I was worried that Twitter would follow the same vein and suddenly, shortened words would replace the real ones and our children would grow up thinking that later was actually spelled l8tr. Instead I find the opposite. Most of the people on Twitter articulate themselves extremely well.

So how does it help you write better?

Twitter has a 140 word character limit in which you must express yourself as succinctly as possible. Several times I've found through my tweets that I've gone on too long and had to reword my sentences.

This rewording has made my sentences clearer and easy to read. It also subconsciously teaches you to be tight and concise with your writing. As a writer, the most common thing I see with nonprofits is the tendency to be wordy. Whether it's a mission statement or website, there's a mentality of 'the more you throw up there, the better'.

Keeping your sentences clear and concise will attract your readers more, especially when it comes to web writing.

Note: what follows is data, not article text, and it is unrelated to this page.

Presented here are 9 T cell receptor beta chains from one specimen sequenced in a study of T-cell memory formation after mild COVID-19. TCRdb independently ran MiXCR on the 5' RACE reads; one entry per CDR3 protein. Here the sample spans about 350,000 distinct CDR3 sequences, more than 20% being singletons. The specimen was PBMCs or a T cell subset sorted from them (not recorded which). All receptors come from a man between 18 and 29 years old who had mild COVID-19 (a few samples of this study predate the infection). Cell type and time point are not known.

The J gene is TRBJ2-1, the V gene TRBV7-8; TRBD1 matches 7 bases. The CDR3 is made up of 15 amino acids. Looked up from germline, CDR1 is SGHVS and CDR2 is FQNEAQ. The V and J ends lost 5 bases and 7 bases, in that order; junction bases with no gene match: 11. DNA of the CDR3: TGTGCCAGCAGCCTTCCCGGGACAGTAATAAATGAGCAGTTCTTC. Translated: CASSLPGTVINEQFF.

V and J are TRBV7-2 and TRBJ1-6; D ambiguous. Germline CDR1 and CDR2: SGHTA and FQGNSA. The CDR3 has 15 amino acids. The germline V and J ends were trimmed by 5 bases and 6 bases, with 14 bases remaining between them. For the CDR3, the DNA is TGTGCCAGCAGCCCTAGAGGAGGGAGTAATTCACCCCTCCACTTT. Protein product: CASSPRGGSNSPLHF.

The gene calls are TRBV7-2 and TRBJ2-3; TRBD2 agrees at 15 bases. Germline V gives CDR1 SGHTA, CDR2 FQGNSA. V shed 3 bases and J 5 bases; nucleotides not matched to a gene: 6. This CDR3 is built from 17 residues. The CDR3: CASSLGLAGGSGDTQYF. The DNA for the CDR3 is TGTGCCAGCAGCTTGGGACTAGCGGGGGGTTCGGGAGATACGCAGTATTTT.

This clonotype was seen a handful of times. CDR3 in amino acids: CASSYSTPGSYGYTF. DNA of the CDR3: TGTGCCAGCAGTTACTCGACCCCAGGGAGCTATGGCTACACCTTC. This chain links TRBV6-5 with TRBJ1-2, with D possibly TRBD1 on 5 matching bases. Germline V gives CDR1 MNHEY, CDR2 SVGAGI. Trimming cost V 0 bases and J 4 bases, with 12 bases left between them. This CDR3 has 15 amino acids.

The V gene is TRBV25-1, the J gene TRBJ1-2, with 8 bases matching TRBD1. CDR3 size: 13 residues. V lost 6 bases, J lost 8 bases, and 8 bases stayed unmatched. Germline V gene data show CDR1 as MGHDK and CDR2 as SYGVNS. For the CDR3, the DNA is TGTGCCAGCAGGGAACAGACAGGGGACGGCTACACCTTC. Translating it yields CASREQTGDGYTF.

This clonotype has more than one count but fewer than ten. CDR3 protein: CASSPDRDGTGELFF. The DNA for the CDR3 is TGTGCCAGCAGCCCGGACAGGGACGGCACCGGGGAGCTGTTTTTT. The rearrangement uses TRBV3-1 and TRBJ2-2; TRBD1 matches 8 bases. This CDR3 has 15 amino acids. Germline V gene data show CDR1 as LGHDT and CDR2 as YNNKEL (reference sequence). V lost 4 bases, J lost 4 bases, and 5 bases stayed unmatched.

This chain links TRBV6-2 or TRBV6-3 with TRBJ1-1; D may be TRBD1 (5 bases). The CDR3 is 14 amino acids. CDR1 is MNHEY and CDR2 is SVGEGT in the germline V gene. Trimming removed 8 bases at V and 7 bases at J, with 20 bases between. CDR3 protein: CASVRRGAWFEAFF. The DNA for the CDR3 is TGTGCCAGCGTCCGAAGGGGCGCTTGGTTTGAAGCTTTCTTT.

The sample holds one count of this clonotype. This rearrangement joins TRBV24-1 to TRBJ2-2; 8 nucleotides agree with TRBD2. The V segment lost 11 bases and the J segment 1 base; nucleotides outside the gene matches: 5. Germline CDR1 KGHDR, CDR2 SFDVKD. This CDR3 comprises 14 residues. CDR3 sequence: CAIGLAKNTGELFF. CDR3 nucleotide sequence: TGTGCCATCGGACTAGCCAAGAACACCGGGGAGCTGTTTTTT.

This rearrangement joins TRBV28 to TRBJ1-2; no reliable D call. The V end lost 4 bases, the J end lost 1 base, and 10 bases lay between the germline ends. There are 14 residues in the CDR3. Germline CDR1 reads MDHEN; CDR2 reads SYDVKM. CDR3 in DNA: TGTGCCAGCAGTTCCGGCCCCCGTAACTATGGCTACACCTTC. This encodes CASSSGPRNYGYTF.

Twitter also helps remove a passive tone from your words.


I think this is a great article versus This is a great article.

You removed two words and become more confident.

So take a look at your content, whether it be on your website on in a brochure and assess whether or not it's as concise as it could be. So it's writing exercise time!

Writing exercise: Can you describe your mission statement in 140 characters? Give it a shot below in the comments!

The Great ROI Debate

A comment on the blog yesterday spurred an interesting thought. What is ROI and how is it measured? ROI is a business word, meaning return on investment.

One definition from thefreedictionary.com states: return on investment - (corporate finance) the amount, expressed as a percentage, that is earned on a company's total capital calculated by dividing the total capital into earnings before interest, taxes, or dividends are paid

For me, I see return on investment as something much more than that. It's not entirely the money, but rather the return on investment from a particular program as dependent on that program's goals.